With the PWB 60 being mounted to the wire connector block 10, the assembly can be mounted into the opening 24 in the mounting surface 26 by passing the tab 36 through the opening 24 and causing the engaging surface 35 to impinge upon the mounting surface 26. The screw 30 is then passed through the screw hole 28 and into threaded engagement with the aperture 22.
Thereafter, a ribbon wire 74 may be connected to the PWB 60 to provide connections to external locations. In accordance with the subject invention, it is preferred that the ribbon wire 74 be connected to the output connections 66 at a top surface 76 (surface facing the wire connector block 10 and the wire connectors 14) of the substrate 62. As. shown in FIG. 7, the conductors of the ribbon wire 74 extend into and through the output connections 66 of the PWB 60. As used herein, the reference to connecting the ribbon wire 74 to the top surface 76 means that the ribbon wire 74 extends away from the top surface 76. Wave soldering can be used to strengthen the connections made at the PWB 60. Other forms of establishing connections known in the prior art may be used. For example, a releasable connector can be used to connect the ribbon wire 74 to the PWB 60. Regardless of the method used, it is preferred that the ribbon wire 74 be connected to the top surface 76.
Once connected, the ribbon wire 74 is manipulated to extend at least partly, preferably entirely, across and in proximity to the PWB 60 to define an enclosed space 78 therewithin. It is preferred that the ribbon wire 74 extend across the entire PWB and be manipulated so as to define a sharp bend 80 about a portion of the PWB 60. The sharp bend 80 provides strain relief to the ribbon wire 74.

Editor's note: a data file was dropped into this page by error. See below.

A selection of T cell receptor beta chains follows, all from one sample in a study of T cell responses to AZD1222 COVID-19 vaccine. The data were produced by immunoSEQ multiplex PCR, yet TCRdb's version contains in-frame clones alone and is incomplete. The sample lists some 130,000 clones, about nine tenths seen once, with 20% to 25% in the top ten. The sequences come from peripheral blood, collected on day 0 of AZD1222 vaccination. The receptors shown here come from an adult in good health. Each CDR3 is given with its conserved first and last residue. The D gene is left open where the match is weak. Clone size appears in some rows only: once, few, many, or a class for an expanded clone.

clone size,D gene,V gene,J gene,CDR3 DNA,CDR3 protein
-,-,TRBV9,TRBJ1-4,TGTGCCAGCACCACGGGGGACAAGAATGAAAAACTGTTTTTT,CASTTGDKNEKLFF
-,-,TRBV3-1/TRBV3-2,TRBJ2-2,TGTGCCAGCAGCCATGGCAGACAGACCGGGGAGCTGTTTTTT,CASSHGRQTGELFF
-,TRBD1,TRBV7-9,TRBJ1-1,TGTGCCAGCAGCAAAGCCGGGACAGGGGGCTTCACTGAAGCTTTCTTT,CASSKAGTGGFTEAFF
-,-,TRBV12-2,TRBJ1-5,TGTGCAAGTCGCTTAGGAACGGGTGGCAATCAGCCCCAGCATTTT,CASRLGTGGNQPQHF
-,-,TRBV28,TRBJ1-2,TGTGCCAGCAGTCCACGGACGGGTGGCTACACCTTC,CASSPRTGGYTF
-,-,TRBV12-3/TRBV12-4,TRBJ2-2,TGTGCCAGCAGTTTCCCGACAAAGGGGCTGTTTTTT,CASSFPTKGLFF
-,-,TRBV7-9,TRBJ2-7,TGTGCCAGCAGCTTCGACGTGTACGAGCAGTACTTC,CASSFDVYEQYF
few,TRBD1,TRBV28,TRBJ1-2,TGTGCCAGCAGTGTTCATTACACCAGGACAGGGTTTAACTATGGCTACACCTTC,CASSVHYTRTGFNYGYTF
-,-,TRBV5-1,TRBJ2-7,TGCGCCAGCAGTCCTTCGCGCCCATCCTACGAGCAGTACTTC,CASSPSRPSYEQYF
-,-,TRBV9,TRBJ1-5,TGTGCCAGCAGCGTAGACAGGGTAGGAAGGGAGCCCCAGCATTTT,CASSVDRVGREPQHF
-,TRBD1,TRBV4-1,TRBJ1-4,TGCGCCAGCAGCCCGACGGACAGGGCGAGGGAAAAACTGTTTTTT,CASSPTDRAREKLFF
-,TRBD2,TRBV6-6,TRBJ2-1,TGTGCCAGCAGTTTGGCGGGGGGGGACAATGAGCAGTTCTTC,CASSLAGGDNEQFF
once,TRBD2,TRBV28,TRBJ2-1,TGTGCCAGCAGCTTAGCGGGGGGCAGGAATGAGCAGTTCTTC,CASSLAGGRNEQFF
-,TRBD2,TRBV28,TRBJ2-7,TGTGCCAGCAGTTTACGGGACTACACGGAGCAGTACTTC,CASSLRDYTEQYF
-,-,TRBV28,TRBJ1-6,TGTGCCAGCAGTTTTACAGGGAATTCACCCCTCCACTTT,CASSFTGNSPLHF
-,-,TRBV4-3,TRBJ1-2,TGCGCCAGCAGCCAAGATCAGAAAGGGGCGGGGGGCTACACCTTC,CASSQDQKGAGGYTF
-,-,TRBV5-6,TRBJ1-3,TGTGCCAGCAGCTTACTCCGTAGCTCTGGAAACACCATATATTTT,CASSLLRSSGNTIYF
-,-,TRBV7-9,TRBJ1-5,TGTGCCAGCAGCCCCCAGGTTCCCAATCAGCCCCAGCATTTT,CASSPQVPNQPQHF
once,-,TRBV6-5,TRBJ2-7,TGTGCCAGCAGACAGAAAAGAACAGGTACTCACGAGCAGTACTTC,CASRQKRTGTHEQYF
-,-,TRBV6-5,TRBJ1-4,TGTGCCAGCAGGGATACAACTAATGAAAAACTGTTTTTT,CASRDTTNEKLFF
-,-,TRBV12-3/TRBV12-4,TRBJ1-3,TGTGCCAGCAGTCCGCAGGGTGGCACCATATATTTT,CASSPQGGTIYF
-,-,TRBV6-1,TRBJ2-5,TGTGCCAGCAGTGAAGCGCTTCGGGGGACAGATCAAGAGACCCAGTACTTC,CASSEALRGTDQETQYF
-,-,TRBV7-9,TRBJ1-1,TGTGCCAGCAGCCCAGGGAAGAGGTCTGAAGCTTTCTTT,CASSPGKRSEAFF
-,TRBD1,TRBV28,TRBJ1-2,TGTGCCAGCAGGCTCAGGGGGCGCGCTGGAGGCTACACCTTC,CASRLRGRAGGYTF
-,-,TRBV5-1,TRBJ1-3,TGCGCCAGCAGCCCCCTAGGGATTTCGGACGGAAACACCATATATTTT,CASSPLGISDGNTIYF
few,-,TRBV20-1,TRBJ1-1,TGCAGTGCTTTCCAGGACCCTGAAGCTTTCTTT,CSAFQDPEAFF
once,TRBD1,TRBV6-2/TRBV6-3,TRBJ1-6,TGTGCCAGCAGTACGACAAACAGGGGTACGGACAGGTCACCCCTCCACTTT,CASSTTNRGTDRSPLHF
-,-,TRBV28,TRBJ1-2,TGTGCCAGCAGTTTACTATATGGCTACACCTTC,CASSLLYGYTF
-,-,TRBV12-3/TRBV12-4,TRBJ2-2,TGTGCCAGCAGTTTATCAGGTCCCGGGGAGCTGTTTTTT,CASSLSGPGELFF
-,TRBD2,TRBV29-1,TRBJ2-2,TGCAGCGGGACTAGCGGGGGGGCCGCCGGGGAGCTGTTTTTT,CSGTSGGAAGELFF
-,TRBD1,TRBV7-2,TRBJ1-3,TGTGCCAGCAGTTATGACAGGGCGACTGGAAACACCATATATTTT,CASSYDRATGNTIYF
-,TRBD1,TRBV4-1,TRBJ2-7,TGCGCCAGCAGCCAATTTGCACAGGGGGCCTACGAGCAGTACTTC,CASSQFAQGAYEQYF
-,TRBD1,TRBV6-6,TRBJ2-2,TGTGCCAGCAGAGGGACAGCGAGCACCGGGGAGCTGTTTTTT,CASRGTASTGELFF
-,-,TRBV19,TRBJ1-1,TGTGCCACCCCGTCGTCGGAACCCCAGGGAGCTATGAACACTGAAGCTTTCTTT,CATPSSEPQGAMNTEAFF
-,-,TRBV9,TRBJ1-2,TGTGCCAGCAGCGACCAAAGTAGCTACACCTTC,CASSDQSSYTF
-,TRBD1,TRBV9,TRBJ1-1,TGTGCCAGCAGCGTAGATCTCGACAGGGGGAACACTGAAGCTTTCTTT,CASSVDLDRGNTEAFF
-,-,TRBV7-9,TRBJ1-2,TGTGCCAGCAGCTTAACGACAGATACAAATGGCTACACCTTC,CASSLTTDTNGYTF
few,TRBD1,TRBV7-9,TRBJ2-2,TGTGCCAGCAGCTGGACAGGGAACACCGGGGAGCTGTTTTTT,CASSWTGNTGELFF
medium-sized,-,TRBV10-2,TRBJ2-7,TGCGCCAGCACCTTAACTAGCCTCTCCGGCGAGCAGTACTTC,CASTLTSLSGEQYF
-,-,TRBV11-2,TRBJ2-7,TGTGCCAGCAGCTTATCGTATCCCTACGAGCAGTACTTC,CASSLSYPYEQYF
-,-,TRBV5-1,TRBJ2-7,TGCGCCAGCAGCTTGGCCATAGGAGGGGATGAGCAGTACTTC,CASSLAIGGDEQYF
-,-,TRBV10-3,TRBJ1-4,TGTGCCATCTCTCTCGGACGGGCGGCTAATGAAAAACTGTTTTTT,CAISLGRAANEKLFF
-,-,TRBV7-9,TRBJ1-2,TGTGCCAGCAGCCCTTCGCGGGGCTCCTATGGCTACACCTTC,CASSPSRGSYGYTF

Material 82 that is resistant to the passage of moisture therethrough, preferably silicon gel, is injected into the enclosed space 78. The material 82 provides a protective barrier against environmental effects, particularly ingress of moisture, for the electrical connections formed at the PWB 60. This is especially beneficial where the entire assembly is located outside with minimal housing. Additionally, the material 82 should have insulative properties.
To maintain the ribbon wire 74 in a fixed position, the ribbon wire 74 is fed through the slot 54 of the wire guide 46. To avoid having to thread the entire ribbon wire 74 through the slot 54, the ribbon wire 74 is urged laterally through the channel 58 and into the slot 54. The ribbon wire 74 is disposed across the members 59 (as shown in FIG. 8) to inhibit removal of the ribbon wire 74 from the slot 54. The wire guide 54 restricts movement transverse to the longitudinal axis of the ribbon wire 74.